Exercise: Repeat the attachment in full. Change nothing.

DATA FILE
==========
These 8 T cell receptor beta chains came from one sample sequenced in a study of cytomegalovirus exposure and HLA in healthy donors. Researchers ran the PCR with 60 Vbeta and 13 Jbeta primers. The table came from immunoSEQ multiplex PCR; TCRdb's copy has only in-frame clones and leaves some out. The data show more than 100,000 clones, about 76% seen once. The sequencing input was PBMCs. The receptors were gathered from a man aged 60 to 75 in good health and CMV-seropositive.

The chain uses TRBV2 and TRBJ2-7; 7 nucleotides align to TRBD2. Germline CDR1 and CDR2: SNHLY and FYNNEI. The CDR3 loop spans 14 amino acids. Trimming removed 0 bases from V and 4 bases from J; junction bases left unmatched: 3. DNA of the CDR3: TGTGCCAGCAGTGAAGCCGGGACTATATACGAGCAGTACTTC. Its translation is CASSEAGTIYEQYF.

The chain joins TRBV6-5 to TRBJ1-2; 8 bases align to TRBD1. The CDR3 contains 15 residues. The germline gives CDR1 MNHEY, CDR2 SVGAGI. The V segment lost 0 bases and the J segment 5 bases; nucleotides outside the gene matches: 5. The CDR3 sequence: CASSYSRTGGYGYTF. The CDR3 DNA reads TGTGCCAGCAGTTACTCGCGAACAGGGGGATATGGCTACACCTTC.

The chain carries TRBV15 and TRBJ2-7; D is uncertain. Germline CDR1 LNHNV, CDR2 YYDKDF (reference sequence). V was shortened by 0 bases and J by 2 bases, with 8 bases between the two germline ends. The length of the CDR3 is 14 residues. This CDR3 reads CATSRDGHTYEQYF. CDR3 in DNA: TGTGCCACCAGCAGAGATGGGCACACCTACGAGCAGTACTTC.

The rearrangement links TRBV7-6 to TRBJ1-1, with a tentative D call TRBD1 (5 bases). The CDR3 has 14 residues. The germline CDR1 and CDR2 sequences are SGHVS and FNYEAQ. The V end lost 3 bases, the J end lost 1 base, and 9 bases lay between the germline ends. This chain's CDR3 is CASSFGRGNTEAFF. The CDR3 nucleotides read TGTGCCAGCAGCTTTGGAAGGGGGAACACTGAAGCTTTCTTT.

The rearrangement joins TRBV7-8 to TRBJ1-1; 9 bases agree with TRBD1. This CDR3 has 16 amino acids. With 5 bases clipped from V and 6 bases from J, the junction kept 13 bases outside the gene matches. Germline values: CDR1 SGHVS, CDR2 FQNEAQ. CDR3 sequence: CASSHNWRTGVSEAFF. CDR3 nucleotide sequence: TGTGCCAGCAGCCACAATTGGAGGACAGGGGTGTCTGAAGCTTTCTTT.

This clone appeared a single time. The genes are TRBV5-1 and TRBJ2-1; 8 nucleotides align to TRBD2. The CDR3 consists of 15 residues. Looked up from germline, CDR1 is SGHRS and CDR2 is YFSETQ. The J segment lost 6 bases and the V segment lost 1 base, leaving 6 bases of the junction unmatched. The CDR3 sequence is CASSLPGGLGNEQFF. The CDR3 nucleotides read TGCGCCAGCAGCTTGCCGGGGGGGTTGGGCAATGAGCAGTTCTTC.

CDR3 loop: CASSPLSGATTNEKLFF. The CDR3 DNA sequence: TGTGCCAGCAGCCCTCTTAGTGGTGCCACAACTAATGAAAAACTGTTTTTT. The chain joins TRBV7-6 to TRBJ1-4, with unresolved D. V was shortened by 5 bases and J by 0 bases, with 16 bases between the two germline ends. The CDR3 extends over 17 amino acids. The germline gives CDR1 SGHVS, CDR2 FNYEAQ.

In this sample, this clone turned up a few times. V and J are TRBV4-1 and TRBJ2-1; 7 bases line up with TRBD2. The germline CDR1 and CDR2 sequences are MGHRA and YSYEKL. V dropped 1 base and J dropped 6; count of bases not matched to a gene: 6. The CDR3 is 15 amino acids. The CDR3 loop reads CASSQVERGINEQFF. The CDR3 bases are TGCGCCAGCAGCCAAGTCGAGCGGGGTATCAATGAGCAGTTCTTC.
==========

These 8 T cell receptor beta chains came from one sample sequenced in a study of cytomegalovirus exposure and HLA in healthy donors. Researchers ran the PCR with 60 Vbeta and 13 Jbeta primers. The table came from immunoSEQ multiplex PCR; TCRdb's copy has only in-frame clones and leaves some out. The data show more than 100,000 clones, about 76% seen once. The sequencing input was PBMCs. The receptors were gathered from a man aged 60 to 75 in good health and CMV-seropositive.

The chain uses TRBV2 and TRBJ2-7; 7 nucleotides align to TRBD2. Germline CDR1 and CDR2: SNHLY and FYNNEI. The CDR3 loop spans 14 amino acids. Trimming removed 0 bases from V and 4 bases from J; junction bases left unmatched: 3. DNA of the CDR3: TGTGCCAGCAGTGAAGCCGGGACTATATACGAGCAGTACTTC. Its translation is CASSEAGTIYEQYF.

The chain joins TRBV6-5 to TRBJ1-2; 8 bases align to TRBD1. The CDR3 contains 15 residues. The germline gives CDR1 MNHEY, CDR2 SVGAGI. The V segment lost 0 bases and the J segment 5 bases; nucleotides outside the gene matches: 5. The CDR3 sequence: CASSYSRTGGYGYTF. The CDR3 DNA reads TGTGCCAGCAGTTACTCGCGAACAGGGGGATATGGCTACACCTTC.

The chain carries TRBV15 and TRBJ2-7; D is uncertain. Germline CDR1 LNHNV, CDR2 YYDKDF (reference sequence). V was shortened by 0 bases and J by 2 bases, with 8 bases between the two germline ends. The length of the CDR3 is 14 residues. This CDR3 reads CATSRDGHTYEQYF. CDR3 in DNA: TGTGCCACCAGCAGAGATGGGCACACCTACGAGCAGTACTTC.

The rearrangement links TRBV7-6 to TRBJ1-1, with a tentative D call TRBD1 (5 bases). The CDR3 has 14 residues. The germline CDR1 and CDR2 sequences are SGHVS and FNYEAQ. The V end lost 3 bases, the J end lost 1 base, and 9 bases lay between the germline ends. This chain's CDR3 is CASSFGRGNTEAFF. The CDR3 nucleotides read TGTGCCAGCAGCTTTGGAAGGGGGAACACTGAAGCTTTCTTT.

The rearrangement joins TRBV7-8 to TRBJ1-1; 9 bases agree with TRBD1. This CDR3 has 16 amino acids. With 5 bases clipped from V and 6 bases from J, the junction kept 13 bases outside the gene matches. Germline values: CDR1 SGHVS, CDR2 FQNEAQ. CDR3 sequence: CASSHNWRTGVSEAFF. CDR3 nucleotide sequence: TGTGCCAGCAGCCACAATTGGAGGACAGGGGTGTCTGAAGCTTTCTTT.

This clone appeared a single time. The genes are TRBV5-1 and TRBJ2-1; 8 nucleotides align to TRBD2. The CDR3 consists of 15 residues. Looked up from germline, CDR1 is SGHRS and CDR2 is YFSETQ. The J segment lost 6 bases and the V segment lost 1 base, leaving 6 bases of the junction unmatched. The CDR3 sequence is CASSLPGGLGNEQFF. The CDR3 nucleotides read TGCGCCAGCAGCTTGCCGGGGGGGTTGGGCAATGAGCAGTTCTTC.

CDR3 loop: CASSPLSGATTNEKLFF. The CDR3 DNA sequence: TGTGCCAGCAGCCCTCTTAGTGGTGCCACAACTAATGAAAAACTGTTTTTT. The chain joins TRBV7-6 to TRBJ1-4, with unresolved D. V was shortened by 5 bases and J by 0 bases, with 16 bases between the two germline ends. The CDR3 extends over 17 amino acids. The germline gives CDR1 SGHVS, CDR2 FNYEAQ.

In this sample, this clone turned up a few times. V and J are TRBV4-1 and TRBJ2-1; 7 bases line up with TRBD2. The germline CDR1 and CDR2 sequences are MGHRA and YSYEKL. V dropped 1 base and J dropped 6; count of bases not matched to a gene: 6. The CDR3 is 15 amino acids. The CDR3 loop reads CASSQVERGINEQFF. The CDR3 bases are TGCGCCAGCAGCCAAGTCGAGCGGGGTATCAATGAGCAGTTCTTC.